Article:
In February 2021, Canada declared that China was committing “genocide” against the Uyghur people of Xinjiang. A few months later, Canada was globally shamed by the discovery of thousands of unmarked graves of Indigenous children who died at residential schools. China gleefully pointed out Canada’s hypocrisy.
Quebec’s Bill 21 bans the wearing of religious symbols in public institutions. It attacks all religions, but was motivated by xenophobia against Muslims. The bill embarrasses Canada and stains its human rights record. The relative silence of Canada’s major federal political parties on this issue, out of fear of losing votes in Quebec, demonstrates the vulnerability of minority rights to popular bigotry in Canada.
Canada can argue that it is trying to make amends to Indigenous peoples, however imperfectly. Bill 21 has been challenged in court and may be overturned. However, Canada’s foreign policy hypocrisy is less easily diverted.
The epitome of Canadian foreign policy hypocrisy is Canada’s approach to Israel. Human Rights Watch and Amnesty International have declared that Israel practices apartheid. Israel’s occupation and settlement of Palestinian land and displacement of Palestinians are longstanding violations of international law. Israeli settlers and military regularly use violence against Palestinian civilians with impunity. Generations of Palestinians languish as prisoners in Israeli prisons, regularly mistreated and tortured. Israel has attacked Palestinian identity by trying to disappear the Palestinian flag and outlawing NGOs supporting Palestinian civil society. Israel’s destructive power is exponentially greater than that of the Palestinians. Israel has killed more than 6,000 Palestinians since 2008, more than 1,200 of them children.
Officially, Canada does not condone Israel’s illegal actions. In practice, Canada does little to support its own policies. Instead, Canada has a free trade agreement with Israel and refuses to condemn Israeli violence against Palestinians. Prime Minister Justin Trudeau admonished the International Criminal Court (ICC) for investigating Israel, arguing that Canada does not recognize “Palestine” as a sovereign state, ignoring the 139 countries that do, and threatening Canadian funding of the ICC. Some of the Palestinian NGOs recently closed by Israel were gathering information for the ICC probe. In the meantime, Canada calls for an ICC investigation of Russian atrocities in Ukraine, and condemns China’s abuse of the Uyghurs.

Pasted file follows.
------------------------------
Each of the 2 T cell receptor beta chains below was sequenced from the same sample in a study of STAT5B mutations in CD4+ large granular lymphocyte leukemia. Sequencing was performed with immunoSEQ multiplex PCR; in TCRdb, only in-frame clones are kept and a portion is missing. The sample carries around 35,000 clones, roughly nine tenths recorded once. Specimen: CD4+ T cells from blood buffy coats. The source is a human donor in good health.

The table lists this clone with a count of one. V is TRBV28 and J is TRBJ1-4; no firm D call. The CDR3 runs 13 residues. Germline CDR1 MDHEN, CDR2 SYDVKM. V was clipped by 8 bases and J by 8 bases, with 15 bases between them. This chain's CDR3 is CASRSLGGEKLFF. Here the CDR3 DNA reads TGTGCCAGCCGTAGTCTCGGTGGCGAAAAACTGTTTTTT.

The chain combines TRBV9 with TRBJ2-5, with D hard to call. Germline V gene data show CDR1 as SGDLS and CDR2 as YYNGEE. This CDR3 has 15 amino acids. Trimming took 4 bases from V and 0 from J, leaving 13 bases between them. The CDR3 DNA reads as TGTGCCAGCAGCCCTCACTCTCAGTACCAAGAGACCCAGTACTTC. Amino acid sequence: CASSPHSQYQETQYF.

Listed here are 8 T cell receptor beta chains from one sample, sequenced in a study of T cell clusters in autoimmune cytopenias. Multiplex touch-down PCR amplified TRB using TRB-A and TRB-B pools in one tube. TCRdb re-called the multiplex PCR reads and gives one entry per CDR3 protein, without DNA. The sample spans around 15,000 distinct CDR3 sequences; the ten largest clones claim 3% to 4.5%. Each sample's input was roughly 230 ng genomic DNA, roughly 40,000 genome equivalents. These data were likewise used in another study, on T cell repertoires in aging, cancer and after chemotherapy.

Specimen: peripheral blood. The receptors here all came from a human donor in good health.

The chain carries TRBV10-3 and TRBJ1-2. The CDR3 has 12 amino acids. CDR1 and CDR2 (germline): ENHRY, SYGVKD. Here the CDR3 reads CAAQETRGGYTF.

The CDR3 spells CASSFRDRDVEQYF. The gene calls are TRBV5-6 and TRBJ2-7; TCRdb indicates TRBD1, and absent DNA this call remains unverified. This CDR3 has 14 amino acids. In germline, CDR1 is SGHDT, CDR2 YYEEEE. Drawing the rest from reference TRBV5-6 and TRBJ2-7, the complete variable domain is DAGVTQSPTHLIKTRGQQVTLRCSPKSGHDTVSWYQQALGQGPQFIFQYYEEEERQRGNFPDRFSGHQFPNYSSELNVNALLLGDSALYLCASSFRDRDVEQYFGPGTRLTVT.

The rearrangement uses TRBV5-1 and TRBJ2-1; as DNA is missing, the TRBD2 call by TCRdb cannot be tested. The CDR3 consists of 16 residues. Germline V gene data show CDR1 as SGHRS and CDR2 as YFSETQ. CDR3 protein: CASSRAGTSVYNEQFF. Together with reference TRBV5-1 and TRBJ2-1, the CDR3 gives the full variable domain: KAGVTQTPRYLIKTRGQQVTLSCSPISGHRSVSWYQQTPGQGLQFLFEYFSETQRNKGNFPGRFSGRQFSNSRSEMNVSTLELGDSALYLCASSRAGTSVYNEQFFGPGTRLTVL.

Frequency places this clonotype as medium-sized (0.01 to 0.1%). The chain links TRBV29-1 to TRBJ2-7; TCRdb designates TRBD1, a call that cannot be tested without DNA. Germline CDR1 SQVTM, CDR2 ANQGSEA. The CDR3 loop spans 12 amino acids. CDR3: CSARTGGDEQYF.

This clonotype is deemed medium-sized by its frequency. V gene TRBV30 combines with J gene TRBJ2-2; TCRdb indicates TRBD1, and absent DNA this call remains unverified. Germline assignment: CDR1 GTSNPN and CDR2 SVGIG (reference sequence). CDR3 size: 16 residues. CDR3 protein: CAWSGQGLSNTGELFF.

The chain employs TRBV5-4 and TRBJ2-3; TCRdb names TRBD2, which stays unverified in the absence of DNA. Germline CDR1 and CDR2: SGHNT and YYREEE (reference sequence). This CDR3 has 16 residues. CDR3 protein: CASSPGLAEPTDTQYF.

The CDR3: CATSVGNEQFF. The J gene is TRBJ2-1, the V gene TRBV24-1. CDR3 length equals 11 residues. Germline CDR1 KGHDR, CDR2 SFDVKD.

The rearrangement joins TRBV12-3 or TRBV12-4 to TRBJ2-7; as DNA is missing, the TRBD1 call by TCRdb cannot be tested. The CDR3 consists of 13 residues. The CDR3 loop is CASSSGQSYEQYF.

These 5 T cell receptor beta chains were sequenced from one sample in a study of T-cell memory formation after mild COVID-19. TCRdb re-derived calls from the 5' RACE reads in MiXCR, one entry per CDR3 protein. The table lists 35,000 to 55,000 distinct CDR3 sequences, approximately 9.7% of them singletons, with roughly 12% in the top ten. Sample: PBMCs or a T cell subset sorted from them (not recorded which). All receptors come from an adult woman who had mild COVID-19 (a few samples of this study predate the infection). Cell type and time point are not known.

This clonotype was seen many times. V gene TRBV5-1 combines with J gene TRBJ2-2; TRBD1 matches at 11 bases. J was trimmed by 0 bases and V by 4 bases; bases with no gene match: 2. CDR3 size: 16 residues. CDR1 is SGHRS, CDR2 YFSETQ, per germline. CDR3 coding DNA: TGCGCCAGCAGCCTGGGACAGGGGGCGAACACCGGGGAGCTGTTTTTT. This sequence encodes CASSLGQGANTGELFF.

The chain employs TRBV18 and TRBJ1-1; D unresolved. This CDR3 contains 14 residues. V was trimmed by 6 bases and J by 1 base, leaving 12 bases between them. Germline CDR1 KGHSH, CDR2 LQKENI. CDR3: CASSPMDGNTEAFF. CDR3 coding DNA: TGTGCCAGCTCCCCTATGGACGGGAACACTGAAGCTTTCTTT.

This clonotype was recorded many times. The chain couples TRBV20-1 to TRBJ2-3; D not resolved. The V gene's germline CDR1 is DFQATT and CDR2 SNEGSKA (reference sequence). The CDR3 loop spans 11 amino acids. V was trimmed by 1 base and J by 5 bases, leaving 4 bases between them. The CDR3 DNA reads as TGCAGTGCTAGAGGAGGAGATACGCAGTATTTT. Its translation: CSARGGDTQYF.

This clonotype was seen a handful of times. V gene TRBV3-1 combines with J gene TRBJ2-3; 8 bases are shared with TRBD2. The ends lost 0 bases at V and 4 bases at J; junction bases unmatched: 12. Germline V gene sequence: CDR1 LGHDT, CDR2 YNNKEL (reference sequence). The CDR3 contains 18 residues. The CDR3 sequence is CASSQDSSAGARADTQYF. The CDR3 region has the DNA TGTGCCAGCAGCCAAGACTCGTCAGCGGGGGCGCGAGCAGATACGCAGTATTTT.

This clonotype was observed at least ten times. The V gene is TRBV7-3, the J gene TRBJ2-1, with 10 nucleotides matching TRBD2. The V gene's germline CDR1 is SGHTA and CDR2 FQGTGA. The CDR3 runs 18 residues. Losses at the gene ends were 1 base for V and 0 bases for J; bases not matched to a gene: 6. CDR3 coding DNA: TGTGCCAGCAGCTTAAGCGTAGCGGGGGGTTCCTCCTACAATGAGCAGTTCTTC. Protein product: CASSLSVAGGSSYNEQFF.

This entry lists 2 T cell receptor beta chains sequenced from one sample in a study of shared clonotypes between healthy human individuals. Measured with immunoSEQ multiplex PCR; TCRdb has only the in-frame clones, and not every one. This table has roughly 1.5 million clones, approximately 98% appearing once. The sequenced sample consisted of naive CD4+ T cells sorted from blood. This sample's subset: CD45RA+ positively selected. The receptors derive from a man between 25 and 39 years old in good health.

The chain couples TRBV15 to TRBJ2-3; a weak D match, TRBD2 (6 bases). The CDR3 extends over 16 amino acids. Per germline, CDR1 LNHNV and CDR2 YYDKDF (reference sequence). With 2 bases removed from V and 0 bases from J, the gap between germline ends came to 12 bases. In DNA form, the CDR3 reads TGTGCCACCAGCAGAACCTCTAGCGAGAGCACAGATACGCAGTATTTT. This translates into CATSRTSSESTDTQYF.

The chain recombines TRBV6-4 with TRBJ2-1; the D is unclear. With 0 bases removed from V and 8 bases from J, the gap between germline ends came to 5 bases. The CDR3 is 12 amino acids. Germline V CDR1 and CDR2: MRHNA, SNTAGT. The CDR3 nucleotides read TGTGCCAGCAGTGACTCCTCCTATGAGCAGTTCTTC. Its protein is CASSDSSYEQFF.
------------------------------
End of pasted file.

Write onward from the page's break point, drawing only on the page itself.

The world is complex. Being hypocritical may sometimes be necessary to protect vital Canadian interests. Also, the perfect should not be the enemy of the good. Canada may apply human rights principles inconsistently, but Canada’s disapproval may, sometimes, assist people facing abuse in other countries.
But why does Canada choose to condemn human rights abuses committed by some states and ignore or minimize the abuses of others? When making the decision to be hypocritical, what are the political, economic and security interests Canada is taking into account?
The only way to assess these decisions is to start from a position of honesty. We can acknowledge the brutal reality that China abuses the Uyghur people, then discuss what other interests and concerns Canada must consider when deciding how to weigh this issue in Canada’s overall policy towards China.
Any discussion of Canada’s position on Israel/Palestine should start with the fact that Israel seriously abuses human rights and violates international law. Then we can discuss what Canada gains and loses by defending Israel on the world stage, and even attacking Israel’s critics at home. Unfortunately, in Canada, honestly discussing Israel is extremely difficult, as demonstrated by the University of Toronto scandal, in which the university caved to pressure from a sitting judge and opted to revoke its hiring of a human rights director because of her position on Israel/Palestine.
In June 2022, the U.S. Supreme Court stripped millions of Americans of their constitutional right to abortion. Prime Minister Trudeau tweeted that the decision was “horrific” and some cabinet ministers expressed their distress, but the Canadian government otherwise stayed silent on the issue, despite its profound human rights implications. Criticizing the U.S., a critically important country, over an issue that does not directly impact Canada is not in Canada’s interest.
On the other hand, what does Canada gain by following along with economic sanctions that result in the starvation of millions of Afghans—the same people whose “human rights” it supposedly fought to protect for a decade?
So long as Canada follows a “values-driven” foreign policy, it will be hypocritical. Sometimes, that hypocrisy is necessary—Canada might risk too much by being morally consistent. Other times, Canada can afford the costs. Canadians must understand the compromises necessary in global politics. However, Canada must openly discuss how and why it chooses to be inconsistent in its foreign policy. If it cannot do this then its invocation of human rights is merely a moralistic smokescreen with very little credibility.
Shaun Narine is a professor of international relations at St. Thomas University. His primary area of interest is the Asia Pacific region, but he has also published and taught on Canadian foreign policy.
This commentary is published with permission from The Hill Times, where it was originally published.